Ella Thinking Mmmm...

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    2. Hmm, I think he passed that along too. lol

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  4. Hi Ella, oh well whatever works! lovely post
    love Jan, xx

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    1. Sweet Jan,
      I need all the help I can get with keeping my mouth shut. I really ought to get a real medal for that sometimes.

      Hugs Across the Pond,
      Ella

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  5. I give myself little pats on the back, so I know what you are talking about. Unfortunately, I still can't keep my mouth shut and end up with a sore bottom. I like the memories you have of your dad. It's really sweet.

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    1. What a lovely comment, Blondie. At least we are trying. Don't think the guys will ever get bored with us being perfect.

      Hugs From Ella

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  6. I'm proud of you girl! I do say what I want about these things: a better way to drive to our destination.
    why he should google something to check his accuracy.
    the reasons my idea should be reconsidered.
    how to cook my steak.

    He cleans better than me so I don't mention that. But in fairness I say it once only. That was I don't feel like I'm going to explode by holding it in, but he certainly can't say I'm nagging.

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    1. We are all jealous of your Nick, PK. I cannot even remotely imagine Sam cleaning like your guy. He will never receive a spit medal in that event.

      Hugs From Ella

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  7. Awww Ella...thank you for sharing such a sweet story. My grandpa was Scots-Irish and he used to do the lick the thumb and wipe it on our shirts but he never called it a spit medal, instead he would lick he thumb and wipe with an 'attaboy' for my brother and cousins and an 'attagirl' for me. Thanks for the reminder and congrats on all your spit medals. :)

    Hugs and blessings...Cat

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    1. Cat, I was most excited about your comment. Now that's a first! Have never known anyone else who knew about this odd little habit. I loved hearing about your grandpa. We shall have to compare notes on old memories, my friend.

      Hugs From Ella

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  8. Hi Ella, what a lovely story, what an awesome Dad :) I hadn't heard of spit medals. What a great way to help you check yourself before opening your mouth lol. Good on you!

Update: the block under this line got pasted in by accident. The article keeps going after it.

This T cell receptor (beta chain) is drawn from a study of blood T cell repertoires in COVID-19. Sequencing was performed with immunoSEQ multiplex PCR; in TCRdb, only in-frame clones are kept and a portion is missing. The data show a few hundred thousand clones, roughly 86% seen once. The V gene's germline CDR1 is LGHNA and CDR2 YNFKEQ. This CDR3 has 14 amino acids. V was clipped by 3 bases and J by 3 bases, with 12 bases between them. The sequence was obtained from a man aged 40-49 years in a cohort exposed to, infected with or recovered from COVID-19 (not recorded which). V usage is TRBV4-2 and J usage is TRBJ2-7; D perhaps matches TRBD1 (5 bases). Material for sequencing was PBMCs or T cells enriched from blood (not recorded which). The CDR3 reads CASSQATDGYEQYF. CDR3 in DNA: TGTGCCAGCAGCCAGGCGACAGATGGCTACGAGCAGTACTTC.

Hugs
    Roz

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    1. Hi Roz,
      Thanks and I am very glad you enjoyed it. He was an awesome dad. Crazy but awesome. There is never a day goes by that he is not in my thoughts.

      Love,
      Ella

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  9. What a lovely reminder of your childhood and dad, Ella. Good to know you keep up the spit medal tradition. Hope you passed it on to your children.
    Hugs Lindy xx

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    1. Lindy Lou,
      I always love when you visit at my blog. Yes, the tradition was carried on with my boys and my students at school. I remember one parent/teacher conference where a mother asked me, "Just what is a spit medal?"

      Sending Lots of Hugs Downunder,
      Ella

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  10. I love this! I have never heard of a spit medal before. What a lovely memory of your childhood with your dad that still inspires you today. Hugs to you

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  11. Thanks, Terps. He does still inspire me in many ways. Honesty and hard work and laughter.

    Hugs From Ella

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  12. What a lovely story you have shared. The spit medal is new to me but I love how it works for you. Holding your tongue should definitely be rewarded, I know very well just how hard it is to do. Lol!

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    1. Hello there, Laurel. Thanks for your comment today! I found out that Sam read my blog yesterday, so perhaps he will be watching for those spit medals now.

      Hugs From Ella

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  13. A spit medal?! What a great concept. Your dad sounds wonderful. It was great hearing your story. Keep those medals coming. I so often hear the words, "Amy Lynn! Don't you be getting mouthy with me!" Sigh.
    Amy

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    1. Luckily, Sam does not use my middle name. I had a reminder yesterday that I need to stay positive about my health. I am "sorely" out of practice.

      Hugs From Ella

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  14. Sorry Ellagirl, I’m late again. My father was Irish too. He came to England when he was sixteen but never lost his accent. I’ve never heard of spit medals but love the way you use them to keep your ‘advice’ in check.
    I hope you are getting better with every day that goes by.
    Rosie xx